# Binary Reed–Solomon encoding

Binary Reed–Solomon coding (BRS), which belongs to a RS code, is a way of encoding that can fix node data loss in a distributed storage environment. It has maximum distance separable (MDS) encoding properties. Its encoding and decoding rate outperforms conventional RS coding and optimum CRS coding.

BRS coding

## Background

RS coding is a fault-tolerant encoding method for a distributed storage environment. Suppose we wish to distribute data across k individual devices for improved storage capacity or bandwidth, for example in a hardware RAID setup. Such a configuration risks significant data loss in the event of device failure. The Reed-Solomon encoding produces a storage coding system which robust to the simultaneous failure of any subset of m nodes. To do this, we adding m additional nodes to the system, for a total of n = k + m storage nodes.

Traditional RS encoding method uses the Vandermonde matrix as a coding matrix and its inverse as the decoding matrix. Traditional RS encoding and decoding operations are all carried out on a large finite domain.

Because BRS encoding and decoding employ only shift and XOR operations, they are much faster than traditional RS coding. The algorithm of BRS coding is proposed by the advanced network technology laboratory of Peking University, and it also released the open source implementation of BRS coding. In the actual environment test, the encoding and decoding speed of BRS is faster than that of CRS. In the design and implementation of distributed storage system, using BRS coding can make the system have the characteristics of fault tolerant regeneration.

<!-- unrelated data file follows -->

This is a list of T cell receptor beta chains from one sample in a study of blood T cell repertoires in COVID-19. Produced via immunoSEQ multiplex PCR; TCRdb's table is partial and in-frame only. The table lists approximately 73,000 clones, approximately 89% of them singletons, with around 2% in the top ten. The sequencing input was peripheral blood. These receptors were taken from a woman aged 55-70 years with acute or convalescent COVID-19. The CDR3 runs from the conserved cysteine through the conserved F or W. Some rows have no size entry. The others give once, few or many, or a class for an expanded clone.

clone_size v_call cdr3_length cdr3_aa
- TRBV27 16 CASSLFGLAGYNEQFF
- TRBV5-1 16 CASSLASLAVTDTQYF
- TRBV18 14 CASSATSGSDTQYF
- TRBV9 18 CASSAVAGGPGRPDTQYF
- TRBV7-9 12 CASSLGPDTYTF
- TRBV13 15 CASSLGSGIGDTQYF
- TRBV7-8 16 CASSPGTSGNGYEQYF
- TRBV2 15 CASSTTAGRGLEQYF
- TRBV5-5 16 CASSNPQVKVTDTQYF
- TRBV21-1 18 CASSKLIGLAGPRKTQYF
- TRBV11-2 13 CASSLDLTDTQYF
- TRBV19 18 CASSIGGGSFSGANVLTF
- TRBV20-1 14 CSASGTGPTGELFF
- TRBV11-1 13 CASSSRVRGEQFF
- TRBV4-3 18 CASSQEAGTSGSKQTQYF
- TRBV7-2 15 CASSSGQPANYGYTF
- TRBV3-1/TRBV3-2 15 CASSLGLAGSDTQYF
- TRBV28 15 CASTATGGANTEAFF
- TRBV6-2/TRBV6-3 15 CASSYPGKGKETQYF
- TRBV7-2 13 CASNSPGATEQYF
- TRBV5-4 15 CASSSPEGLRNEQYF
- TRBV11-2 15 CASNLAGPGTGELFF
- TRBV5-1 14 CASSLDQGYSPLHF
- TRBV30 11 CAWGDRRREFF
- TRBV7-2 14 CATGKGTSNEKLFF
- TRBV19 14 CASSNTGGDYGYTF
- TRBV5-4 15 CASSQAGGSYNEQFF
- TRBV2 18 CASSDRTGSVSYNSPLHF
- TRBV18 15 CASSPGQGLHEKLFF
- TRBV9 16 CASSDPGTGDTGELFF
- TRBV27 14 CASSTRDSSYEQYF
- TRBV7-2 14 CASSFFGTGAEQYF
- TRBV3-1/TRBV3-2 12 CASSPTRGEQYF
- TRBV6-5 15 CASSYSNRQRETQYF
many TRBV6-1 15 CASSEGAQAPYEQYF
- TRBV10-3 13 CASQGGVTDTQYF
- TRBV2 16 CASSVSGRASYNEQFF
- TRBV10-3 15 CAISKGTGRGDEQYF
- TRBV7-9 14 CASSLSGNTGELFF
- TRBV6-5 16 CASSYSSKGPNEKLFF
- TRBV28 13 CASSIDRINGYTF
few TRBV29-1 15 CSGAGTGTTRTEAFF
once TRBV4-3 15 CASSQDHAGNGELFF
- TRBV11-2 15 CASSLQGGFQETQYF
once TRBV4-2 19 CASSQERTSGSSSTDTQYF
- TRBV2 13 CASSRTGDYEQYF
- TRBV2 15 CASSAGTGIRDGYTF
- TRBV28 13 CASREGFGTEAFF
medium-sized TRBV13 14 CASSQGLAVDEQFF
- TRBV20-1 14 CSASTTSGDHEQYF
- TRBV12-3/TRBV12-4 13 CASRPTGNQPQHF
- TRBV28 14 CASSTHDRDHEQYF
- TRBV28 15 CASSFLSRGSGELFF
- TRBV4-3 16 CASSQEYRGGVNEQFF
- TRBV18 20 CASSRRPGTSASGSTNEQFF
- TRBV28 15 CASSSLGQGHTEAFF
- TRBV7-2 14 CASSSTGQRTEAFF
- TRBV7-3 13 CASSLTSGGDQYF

## Principle

### BRS encoding principle

The structure of traditional Reed–Solomon codes is based on finite fields, and the BRS code is based on the shift and XOR operation. BRS encoding is based on the Vandermonde matrix, and its specific encoding steps are as follows:

1、Equally divides the original data blocks into k blocks, and each block of data has L-bit data, recorded as

${\displaystyle S=(s_{0},s_{1},...,s_{k-1})}$

where ${\displaystyle s_{i}=s_{i,0}s_{i,1}...s_{i,L-1}}$ , ${\displaystyle i=0,1,2,...,k-1}$ .

2、Builds the calibration data block ${\displaystyle M}$${\displaystyle M}$ has a total of ${\displaystyle n-k}$ blocks:

${\displaystyle M=(m_{0},m_{1},...,m_{n-k-1})}$

where ${\displaystyle m_{i}=\sum _{j=0}^{k-1}s_{j}(r_{j}^{i})}$ , ${\displaystyle i=0,1,...,n-k-1}$ .